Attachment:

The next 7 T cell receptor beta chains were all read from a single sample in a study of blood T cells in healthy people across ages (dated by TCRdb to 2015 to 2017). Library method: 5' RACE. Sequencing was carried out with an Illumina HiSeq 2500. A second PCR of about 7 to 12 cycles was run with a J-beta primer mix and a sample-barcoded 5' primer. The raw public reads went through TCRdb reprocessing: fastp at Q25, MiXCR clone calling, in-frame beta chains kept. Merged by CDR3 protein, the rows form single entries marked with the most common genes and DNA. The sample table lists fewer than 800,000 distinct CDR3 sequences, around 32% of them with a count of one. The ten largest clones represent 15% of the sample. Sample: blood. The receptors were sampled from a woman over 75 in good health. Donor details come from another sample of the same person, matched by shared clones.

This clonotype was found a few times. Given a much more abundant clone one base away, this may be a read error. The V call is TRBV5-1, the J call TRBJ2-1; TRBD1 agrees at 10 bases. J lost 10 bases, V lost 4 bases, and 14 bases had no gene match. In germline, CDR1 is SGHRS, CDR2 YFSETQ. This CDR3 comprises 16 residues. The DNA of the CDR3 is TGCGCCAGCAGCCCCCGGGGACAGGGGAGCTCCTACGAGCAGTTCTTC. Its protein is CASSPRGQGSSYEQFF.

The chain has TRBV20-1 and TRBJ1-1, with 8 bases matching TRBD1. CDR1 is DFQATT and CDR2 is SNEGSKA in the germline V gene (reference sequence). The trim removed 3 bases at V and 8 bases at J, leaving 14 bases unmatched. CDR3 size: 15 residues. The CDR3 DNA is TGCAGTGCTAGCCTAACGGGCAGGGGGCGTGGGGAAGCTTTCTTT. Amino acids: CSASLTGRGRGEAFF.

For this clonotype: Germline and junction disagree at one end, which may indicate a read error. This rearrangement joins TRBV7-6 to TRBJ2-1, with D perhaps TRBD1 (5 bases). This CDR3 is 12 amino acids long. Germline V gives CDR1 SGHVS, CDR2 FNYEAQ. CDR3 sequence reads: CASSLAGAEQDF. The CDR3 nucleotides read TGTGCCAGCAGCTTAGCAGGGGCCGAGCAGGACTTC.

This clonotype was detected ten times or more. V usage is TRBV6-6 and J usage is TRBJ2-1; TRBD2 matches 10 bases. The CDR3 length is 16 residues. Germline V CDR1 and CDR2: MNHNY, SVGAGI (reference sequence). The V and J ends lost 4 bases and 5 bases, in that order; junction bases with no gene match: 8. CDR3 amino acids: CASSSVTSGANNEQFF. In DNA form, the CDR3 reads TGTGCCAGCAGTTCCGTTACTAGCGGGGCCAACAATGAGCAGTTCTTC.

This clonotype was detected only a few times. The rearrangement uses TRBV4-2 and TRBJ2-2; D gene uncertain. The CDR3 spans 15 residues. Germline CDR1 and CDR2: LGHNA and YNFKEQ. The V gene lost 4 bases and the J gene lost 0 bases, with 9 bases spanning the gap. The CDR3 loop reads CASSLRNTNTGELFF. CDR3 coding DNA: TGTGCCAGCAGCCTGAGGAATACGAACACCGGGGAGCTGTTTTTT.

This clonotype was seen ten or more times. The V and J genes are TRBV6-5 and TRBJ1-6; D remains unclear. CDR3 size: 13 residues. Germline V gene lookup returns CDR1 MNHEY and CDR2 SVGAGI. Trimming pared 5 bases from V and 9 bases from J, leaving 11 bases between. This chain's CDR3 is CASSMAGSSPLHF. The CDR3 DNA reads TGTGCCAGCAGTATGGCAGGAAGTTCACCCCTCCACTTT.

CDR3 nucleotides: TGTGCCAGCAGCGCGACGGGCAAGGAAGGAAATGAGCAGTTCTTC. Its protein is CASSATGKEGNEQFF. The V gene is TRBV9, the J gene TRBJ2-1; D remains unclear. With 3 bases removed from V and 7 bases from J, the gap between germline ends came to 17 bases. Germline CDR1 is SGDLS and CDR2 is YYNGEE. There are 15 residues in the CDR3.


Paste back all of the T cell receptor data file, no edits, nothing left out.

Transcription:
The next 7 T cell receptor beta chains were all read from a single sample in a study of blood T cells in healthy people across ages (dated by TCRdb to 2015 to 2017). Library method: 5' RACE. Sequencing was carried out with an Illumina HiSeq 2500. A second PCR of about 7 to 12 cycles was run with a J-beta primer mix and a sample-barcoded 5' primer. The raw public reads went through TCRdb reprocessing: fastp at Q25, MiXCR clone calling, in-frame beta chains kept. Merged by CDR3 protein, the rows form single entries marked with the most common genes and DNA. The sample table lists fewer than 800,000 distinct CDR3 sequences, around 32% of them with a count of one. The ten largest clones represent 15% of the sample. Sample: blood. The receptors were sampled from a woman over 75 in good health. Donor details come from another sample of the same person, matched by shared clones.

This clonotype was found a few times. Given a much more abundant clone one base away, this may be a read error. The V call is TRBV5-1, the J call TRBJ2-1; TRBD1 agrees at 10 bases. J lost 10 bases, V lost 4 bases, and 14 bases had no gene match. In germline, CDR1 is SGHRS, CDR2 YFSETQ. This CDR3 comprises 16 residues. The DNA of the CDR3 is TGCGCCAGCAGCCCCCGGGGACAGGGGAGCTCCTACGAGCAGTTCTTC. Its protein is CASSPRGQGSSYEQFF.

The chain has TRBV20-1 and TRBJ1-1, with 8 bases matching TRBD1. CDR1 is DFQATT and CDR2 is SNEGSKA in the germline V gene (reference sequence). The trim removed 3 bases at V and 8 bases at J, leaving 14 bases unmatched. CDR3 size: 15 residues. The CDR3 DNA is TGCAGTGCTAGCCTAACGGGCAGGGGGCGTGGGGAAGCTTTCTTT. Amino acids: CSASLTGRGRGEAFF.

For this clonotype: Germline and junction disagree at one end, which may indicate a read error. This rearrangement joins TRBV7-6 to TRBJ2-1, with D perhaps TRBD1 (5 bases). This CDR3 is 12 amino acids long. Germline V gives CDR1 SGHVS, CDR2 FNYEAQ. CDR3 sequence reads: CASSLAGAEQDF. The CDR3 nucleotides read TGTGCCAGCAGCTTAGCAGGGGCCGAGCAGGACTTC.

This clonotype was detected ten times or more. V usage is TRBV6-6 and J usage is TRBJ2-1; TRBD2 matches 10 bases. The CDR3 length is 16 residues. Germline V CDR1 and CDR2: MNHNY, SVGAGI (reference sequence). The V and J ends lost 4 bases and 5 bases, in that order; junction bases with no gene match: 8. CDR3 amino acids: CASSSVTSGANNEQFF. In DNA form, the CDR3 reads TGTGCCAGCAGTTCCGTTACTAGCGGGGCCAACAATGAGCAGTTCTTC.

This clonotype was detected only a few times. The rearrangement uses TRBV4-2 and TRBJ2-2; D gene uncertain. The CDR3 spans 15 residues. Germline CDR1 and CDR2: LGHNA and YNFKEQ. The V gene lost 4 bases and the J gene lost 0 bases, with 9 bases spanning the gap. The CDR3 loop reads CASSLRNTNTGELFF. CDR3 coding DNA: TGTGCCAGCAGCCTGAGGAATACGAACACCGGGGAGCTGTTTTTT.

This clonotype was seen ten or more times. The V and J genes are TRBV6-5 and TRBJ1-6; D remains unclear. CDR3 size: 13 residues. Germline V gene lookup returns CDR1 MNHEY and CDR2 SVGAGI. Trimming pared 5 bases from V and 9 bases from J, leaving 11 bases between. This chain's CDR3 is CASSMAGSSPLHF. The CDR3 DNA reads TGTGCCAGCAGTATGGCAGGAAGTTCACCCCTCCACTTT.

CDR3 nucleotides: TGTGCCAGCAGCGCGACGGGCAAGGAAGGAAATGAGCAGTTCTTC. Its protein is CASSATGKEGNEQFF. The V gene is TRBV9, the J gene TRBJ2-1; D remains unclear. With 3 bases removed from V and 7 bases from J, the gap between germline ends came to 17 bases. Germline CDR1 is SGDLS and CDR2 is YYNGEE. There are 15 residues in the CDR3.